When tight-rope walking between the needs of the customer and the partner who owns that customer, consultants have to balance ethics, ownership and advocacy very carefully.  What would you do?

One Man’s ‘Stalking’ is another Man’s ‘Savvy’

No Stalkers - Savvy Only

I’m often amused by the over-the-top posts on Slashdot about online privacy. While I appreciate the intelligent discussions on security, I often think that some of the slashdot nerds have no front line experience with business, nor a clear understanding of how Social Media is changing customer engagement best practices.

Case in point:  When I clicked on this tweet: @slashdot: Cisco Social Software Lets You “Stalk” Customers http://bit.ly/b5JHe2 via @jockr I wasn’t the slightest bit surprised to discover the post filed under ‘Your rights Online’, nor was I shocked to read the comments, most of which are nothing more than ‘Is Cisco crazy’ tirades about invasion of privacy and lawsuits looming.

One man’s stalking is another man’s new world business savvy.

In the first place, this isn’t new.  It isn’t like the Cisco roll out of SocialMiner is the first ever effort to enable enterprise listening solutions to monitor customers via various channels. Pick any company with marketing smarts and I guarantee that whether they’re using listening software or not, they have key resources assigned to ‘stalk’ their customers with both ears tuned to hear what is important to the customer.

“The software is designed to not only enable enterprises to monitor the conversations of their customers but to engage those that require service,” Cisco says.

I’m annoyed by the negative reaction and the less than lucid arguments being posted as comments against this roll-out. Is this Cisco angst, or merely a fundamental lack of business knowledge? Perhaps both, but here is what the detractors aren’t considering:

  • First clue of note, if your customers have a blog, then they want it to be read.  That’s a pretty basic, safe assumption. It’s in the public domain for a reason.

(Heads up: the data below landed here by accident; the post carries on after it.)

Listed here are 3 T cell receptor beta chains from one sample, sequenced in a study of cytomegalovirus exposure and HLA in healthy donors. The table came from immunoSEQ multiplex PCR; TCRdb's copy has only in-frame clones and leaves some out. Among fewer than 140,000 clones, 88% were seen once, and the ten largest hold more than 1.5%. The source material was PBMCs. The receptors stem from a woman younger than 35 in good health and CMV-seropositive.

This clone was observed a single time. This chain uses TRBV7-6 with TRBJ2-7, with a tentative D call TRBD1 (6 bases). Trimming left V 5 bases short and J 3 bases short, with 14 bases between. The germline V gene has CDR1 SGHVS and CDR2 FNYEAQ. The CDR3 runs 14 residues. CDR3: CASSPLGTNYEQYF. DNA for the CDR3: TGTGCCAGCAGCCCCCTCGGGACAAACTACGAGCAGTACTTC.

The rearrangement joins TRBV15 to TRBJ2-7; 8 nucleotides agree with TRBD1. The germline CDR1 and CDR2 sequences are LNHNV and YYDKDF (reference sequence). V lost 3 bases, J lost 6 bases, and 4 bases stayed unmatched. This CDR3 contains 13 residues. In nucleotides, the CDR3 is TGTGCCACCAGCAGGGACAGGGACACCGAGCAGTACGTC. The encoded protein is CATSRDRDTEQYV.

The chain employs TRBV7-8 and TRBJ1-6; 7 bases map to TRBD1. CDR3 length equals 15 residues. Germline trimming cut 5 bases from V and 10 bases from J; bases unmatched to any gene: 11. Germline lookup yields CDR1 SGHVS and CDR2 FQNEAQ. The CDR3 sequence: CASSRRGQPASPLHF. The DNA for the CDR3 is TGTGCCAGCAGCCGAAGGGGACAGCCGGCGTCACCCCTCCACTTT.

• ‘Customer’ in this instance is not the end-user little guy jealously guarding their privacy — these are enterprises working B2B. ‘Customer’ means another company, not a specific person tweeting reviews about the movie they watched the night before.
  • Universal McCann reports that 77% of all active internet users regularly read blogs. That would include business blogs. Increasing efficiencies in doing so for business isn’t much different from improving RSS feeds, which most of the same nerds use daily to watch news on ‘privacy right invasion’.
  • Customer Collaboration is part of the entire Customer Experience

I’m sure we could add many more points to the list, but the bottom line is that the loudest voices that bemoan ‘stalking’ are entirely oblivious to the reality and benefits of social media listening for companies and their customers. I guess they don’t know what Enterprise 2.0 is about. ;>

Are you concerned about listening to your customers to offer better service and support?

When was the last time you checked your Customer’s oil and washed their windows?

Fill'r up with a smile

While reading Tom Asacker’s excellent post ‘Customer Service Is Dead!‘, I had one of those break through ‘a ha’ moments about customer experience thanks to Tom’s reminder of the good old days of the local service station:

Back in the day, when customer service was king, I worked after school pumping gas and handing out collectible tumblers at my father’s service station. That’s what they called it back then: a service station, not a gas station. The consistent delivery of fast and friendly service was a significant source of differentiation and, in many cases, a customer’s compelling reason to choose.

Tom continues on:

I can remember, as part of my aforementioned job, routinely checking customers’ oil levels. And I was never questioned when I advised them, frequently, that they were down a quart. When was the last time you had to add a quart of oil to your car between oil changes? I also remember squeegeeing windows and attending to tumbler requests, never once barked at to “hurry up!”

I’m stricken by the simple clarity gas station memories offer when trying to define the difference between customer service and customer experience – when was the last time you checked your customer’s oil and offered a top up without being asked? 

Too often, customer service means reacting when something goes wrong, rather than providing preventative maintenance to keep the engine running smoothly in the first place. In the software industry, this added value could be as simple as scheduling a free system ‘health check’ with the customer, then offering advice on improving performance, configuring new features, or ensuring that recent bug fixes have been applied.  

Customer service is supporting the software;  Customer Experience is topping up the relationship with a quart of high-performance tweaking. This may or may not result in more immediate revenue, but it will likely generate goodwill and further loyalty with the customer. 

What can you do to wash the customer’s window so they can see the road ahead clearly? You know, the road that leads them back to you and your services over and over again?